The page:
In the ordinary way I’d have blogged this last week when I first heard about it, but I haven’t exactly been on top form recently…
Ordination services in British Methodism are held annually at venues in the vicinity of the Conference. They are often held in non-Methodist Churches because we don’t have enough buildings around that are large enough. This year the Conference is meeting in Southport and one of the Ordination services was to have taken place at the Metropolitan Cathedral in Liverpool. Sadly, almost at the last moment, the invitation for the service to be held there has been withdrawn “on the advice of the Vatican”. It seems that some Catholics were upset at the use of their building by our lot. (On the positive side, the service has been moved to Chester Cathedral. But I digress)
My experience for a long time has been that the Methodist and Catholic communities get along very well togethr ‘on the ground’. We’ve come a long way from the “catholics are the anti-Christ” attitude that was very present during my upbringing. As a student at Sussex, I remember very close co-operation between the Catholic and Methodist groups, though this greatly displeased the hierarchy in the catholic diocese. During my time as a chaplain at Swansea I often attended the student mass and was sometimes asked to preach by the priest, often at the very last moment. I can think of many local situations where the relationship between Catholics and Methodists are cordial and fruitful.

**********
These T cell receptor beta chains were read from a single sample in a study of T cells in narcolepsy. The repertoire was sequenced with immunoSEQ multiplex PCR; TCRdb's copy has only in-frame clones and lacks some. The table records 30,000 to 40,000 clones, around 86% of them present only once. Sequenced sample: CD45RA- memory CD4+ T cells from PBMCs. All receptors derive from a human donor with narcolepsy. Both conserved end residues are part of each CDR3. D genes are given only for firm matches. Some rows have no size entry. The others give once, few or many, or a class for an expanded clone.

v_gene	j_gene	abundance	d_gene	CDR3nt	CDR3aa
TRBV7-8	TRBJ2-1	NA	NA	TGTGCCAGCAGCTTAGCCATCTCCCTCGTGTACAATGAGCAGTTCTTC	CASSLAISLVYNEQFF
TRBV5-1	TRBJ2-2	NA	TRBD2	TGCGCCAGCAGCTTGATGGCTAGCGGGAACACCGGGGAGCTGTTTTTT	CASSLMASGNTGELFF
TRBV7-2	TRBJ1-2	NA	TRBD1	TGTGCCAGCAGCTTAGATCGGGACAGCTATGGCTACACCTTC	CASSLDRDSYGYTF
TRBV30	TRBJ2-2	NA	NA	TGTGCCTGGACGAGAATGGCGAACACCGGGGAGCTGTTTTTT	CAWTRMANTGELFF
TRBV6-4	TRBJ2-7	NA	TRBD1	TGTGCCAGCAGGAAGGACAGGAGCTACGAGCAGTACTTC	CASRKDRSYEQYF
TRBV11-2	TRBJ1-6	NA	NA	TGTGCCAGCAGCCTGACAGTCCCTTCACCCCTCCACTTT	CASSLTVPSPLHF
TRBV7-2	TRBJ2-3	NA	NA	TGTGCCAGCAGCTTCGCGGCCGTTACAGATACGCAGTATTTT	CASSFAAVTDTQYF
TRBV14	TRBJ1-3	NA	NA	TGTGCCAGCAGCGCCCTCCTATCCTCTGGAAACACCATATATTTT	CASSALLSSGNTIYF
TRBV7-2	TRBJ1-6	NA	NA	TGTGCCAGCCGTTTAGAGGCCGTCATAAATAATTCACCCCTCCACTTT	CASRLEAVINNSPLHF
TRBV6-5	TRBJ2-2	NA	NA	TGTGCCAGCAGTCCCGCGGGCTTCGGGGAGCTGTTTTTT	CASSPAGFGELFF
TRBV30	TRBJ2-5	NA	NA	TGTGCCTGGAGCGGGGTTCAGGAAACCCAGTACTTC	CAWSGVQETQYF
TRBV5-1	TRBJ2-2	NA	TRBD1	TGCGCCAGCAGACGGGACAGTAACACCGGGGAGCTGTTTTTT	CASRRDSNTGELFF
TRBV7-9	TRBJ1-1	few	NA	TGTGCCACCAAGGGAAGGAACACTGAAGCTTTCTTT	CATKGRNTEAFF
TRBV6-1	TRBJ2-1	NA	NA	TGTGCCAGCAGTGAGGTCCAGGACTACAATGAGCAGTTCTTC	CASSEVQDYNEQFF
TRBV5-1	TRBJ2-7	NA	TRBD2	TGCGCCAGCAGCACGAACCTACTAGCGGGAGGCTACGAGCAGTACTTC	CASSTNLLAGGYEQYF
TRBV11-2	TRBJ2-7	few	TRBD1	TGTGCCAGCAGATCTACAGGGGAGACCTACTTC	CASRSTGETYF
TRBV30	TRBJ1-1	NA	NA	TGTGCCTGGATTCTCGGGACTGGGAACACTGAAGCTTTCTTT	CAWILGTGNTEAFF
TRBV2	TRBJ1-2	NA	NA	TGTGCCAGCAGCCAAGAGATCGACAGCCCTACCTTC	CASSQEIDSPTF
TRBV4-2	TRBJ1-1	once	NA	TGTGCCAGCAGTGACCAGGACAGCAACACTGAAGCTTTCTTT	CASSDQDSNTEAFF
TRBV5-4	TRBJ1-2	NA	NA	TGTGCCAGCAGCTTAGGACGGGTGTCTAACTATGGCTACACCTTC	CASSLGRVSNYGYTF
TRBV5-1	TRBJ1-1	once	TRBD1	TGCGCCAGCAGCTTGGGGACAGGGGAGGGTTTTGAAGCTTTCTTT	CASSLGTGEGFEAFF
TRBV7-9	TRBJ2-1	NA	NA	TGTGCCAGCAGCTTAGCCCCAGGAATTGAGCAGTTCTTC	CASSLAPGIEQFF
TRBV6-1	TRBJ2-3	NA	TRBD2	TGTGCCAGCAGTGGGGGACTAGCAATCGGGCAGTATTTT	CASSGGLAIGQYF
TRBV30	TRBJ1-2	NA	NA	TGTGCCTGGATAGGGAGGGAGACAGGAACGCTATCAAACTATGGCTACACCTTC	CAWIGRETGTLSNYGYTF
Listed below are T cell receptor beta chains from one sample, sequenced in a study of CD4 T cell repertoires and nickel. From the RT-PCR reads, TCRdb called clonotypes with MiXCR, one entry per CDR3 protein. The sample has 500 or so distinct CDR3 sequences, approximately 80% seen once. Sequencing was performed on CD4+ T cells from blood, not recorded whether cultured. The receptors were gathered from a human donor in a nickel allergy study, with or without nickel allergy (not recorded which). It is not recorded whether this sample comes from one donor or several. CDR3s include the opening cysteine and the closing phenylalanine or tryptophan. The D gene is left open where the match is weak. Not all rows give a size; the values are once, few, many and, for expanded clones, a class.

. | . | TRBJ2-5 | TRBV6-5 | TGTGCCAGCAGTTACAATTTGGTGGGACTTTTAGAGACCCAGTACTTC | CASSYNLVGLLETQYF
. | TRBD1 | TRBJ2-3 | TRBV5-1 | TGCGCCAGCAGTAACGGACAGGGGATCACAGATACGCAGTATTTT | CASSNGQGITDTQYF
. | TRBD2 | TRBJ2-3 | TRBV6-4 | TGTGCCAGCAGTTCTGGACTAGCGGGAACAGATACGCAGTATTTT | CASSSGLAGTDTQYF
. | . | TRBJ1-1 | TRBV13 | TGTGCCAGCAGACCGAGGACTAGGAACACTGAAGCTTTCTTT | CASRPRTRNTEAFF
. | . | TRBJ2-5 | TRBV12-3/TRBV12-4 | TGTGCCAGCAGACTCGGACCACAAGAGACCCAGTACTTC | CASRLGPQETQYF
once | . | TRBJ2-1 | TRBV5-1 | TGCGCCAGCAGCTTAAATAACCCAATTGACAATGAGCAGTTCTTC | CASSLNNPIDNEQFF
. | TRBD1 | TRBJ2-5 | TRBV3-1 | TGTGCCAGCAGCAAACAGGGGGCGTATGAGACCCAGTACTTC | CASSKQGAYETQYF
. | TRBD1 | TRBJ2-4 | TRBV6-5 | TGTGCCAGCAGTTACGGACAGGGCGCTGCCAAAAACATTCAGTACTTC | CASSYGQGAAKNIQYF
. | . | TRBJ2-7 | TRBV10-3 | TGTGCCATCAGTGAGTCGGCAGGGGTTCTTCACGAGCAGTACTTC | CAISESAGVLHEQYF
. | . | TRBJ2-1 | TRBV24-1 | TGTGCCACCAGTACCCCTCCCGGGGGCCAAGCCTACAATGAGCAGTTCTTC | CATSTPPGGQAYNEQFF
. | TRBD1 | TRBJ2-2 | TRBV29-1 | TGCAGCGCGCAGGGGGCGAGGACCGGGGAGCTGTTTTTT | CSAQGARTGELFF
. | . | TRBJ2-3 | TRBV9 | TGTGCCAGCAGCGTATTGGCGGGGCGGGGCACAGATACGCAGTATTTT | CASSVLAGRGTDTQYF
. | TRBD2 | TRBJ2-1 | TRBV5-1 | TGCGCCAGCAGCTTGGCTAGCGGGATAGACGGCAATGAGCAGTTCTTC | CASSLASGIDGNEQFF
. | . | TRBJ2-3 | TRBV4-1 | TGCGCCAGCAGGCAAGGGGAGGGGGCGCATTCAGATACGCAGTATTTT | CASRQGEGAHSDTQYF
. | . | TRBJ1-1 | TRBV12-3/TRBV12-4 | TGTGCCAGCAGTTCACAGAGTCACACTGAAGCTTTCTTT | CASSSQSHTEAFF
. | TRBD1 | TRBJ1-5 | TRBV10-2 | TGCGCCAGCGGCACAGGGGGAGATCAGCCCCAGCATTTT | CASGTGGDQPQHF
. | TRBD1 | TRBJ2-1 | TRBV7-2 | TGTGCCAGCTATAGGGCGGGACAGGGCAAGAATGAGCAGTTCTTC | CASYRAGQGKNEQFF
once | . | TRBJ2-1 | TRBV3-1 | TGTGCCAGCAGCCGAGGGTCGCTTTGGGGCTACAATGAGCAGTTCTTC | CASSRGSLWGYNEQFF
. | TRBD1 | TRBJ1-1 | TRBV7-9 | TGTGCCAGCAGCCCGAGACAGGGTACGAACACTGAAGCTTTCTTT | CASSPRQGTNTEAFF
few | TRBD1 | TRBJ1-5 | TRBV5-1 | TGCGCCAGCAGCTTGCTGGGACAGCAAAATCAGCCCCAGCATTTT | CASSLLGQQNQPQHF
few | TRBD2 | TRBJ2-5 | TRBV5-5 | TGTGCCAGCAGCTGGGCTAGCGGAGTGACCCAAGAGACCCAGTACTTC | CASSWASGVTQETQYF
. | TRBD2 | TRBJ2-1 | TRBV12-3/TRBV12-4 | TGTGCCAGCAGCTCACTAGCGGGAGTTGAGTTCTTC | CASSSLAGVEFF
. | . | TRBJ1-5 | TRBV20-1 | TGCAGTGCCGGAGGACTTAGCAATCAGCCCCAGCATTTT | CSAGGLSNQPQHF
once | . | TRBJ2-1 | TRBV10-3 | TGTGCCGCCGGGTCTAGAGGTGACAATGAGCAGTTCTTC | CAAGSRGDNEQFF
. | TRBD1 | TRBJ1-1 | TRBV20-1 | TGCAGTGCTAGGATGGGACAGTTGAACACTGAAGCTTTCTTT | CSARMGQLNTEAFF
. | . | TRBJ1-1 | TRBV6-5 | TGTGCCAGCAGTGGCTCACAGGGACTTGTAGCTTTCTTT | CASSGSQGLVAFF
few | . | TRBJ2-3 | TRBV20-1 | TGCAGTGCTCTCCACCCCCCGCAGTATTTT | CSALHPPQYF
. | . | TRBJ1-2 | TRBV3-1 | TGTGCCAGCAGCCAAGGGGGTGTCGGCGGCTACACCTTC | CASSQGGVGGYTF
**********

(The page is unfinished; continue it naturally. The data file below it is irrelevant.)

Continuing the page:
Sadly, the powers that be in the Catholic Church just don’t seem to get it. They seem content to turn a blind eye to local co-operation as long as no one makes too much fuss about it, but they remain committed to a worldview which sees their church as the repository of truth with the rest of us being second class Christians at best. It doesn’t seem to matter whether or not the Spirit blesses this local co-operation: the doctrinal purity of the church comes first. (I have to stress that in my experience it is the hierarchy that clings to and promotes this kind of thinking. “Ordinary” church members and local clergy are very often inclined more hospitably)
The cancellation of this year’s ordination service, while inconvenient, is just a symptom of a more general block to ecumenical progress. I wish I could say I thought change is in the offing, but as far as I can tell this is just another sign that the ecumenical movement is well and truly stuck.